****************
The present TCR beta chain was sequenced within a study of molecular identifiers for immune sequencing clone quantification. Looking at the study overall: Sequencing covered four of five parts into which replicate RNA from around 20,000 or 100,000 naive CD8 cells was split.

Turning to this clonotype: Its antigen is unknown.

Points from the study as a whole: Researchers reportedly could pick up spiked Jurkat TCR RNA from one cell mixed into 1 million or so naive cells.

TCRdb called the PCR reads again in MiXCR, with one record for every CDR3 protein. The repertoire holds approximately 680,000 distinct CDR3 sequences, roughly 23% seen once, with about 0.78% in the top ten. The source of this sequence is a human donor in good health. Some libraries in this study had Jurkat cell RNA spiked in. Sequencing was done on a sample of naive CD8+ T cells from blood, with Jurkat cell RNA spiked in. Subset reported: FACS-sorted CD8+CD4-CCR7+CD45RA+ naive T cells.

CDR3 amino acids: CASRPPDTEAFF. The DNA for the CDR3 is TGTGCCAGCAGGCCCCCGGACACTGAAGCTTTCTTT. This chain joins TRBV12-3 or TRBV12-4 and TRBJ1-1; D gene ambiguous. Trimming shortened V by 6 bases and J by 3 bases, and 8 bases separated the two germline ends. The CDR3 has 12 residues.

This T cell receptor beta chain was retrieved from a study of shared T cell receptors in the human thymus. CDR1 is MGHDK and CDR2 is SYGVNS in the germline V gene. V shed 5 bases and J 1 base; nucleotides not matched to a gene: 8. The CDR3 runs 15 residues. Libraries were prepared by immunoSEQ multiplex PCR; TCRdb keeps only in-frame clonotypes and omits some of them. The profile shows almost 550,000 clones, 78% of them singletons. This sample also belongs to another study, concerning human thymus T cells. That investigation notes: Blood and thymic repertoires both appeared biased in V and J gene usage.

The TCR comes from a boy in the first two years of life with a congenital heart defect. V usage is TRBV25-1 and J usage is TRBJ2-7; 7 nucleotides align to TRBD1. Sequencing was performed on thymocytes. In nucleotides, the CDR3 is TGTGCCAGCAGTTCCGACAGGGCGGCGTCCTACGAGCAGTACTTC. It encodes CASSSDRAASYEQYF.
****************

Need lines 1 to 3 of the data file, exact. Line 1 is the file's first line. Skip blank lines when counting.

The present TCR beta chain was sequenced within a study of molecular identifiers for immune sequencing clone quantification. Looking at the study overall: Sequencing covered four of five parts into which replicate RNA from around 20,000 or 100,000 naive CD8 cells was split.

Turning to this clonotype: Its antigen is unknown.

Points from the study as a whole: Researchers reportedly could pick up spiked Jurkat TCR RNA from one cell mixed into 1 million or so naive cells.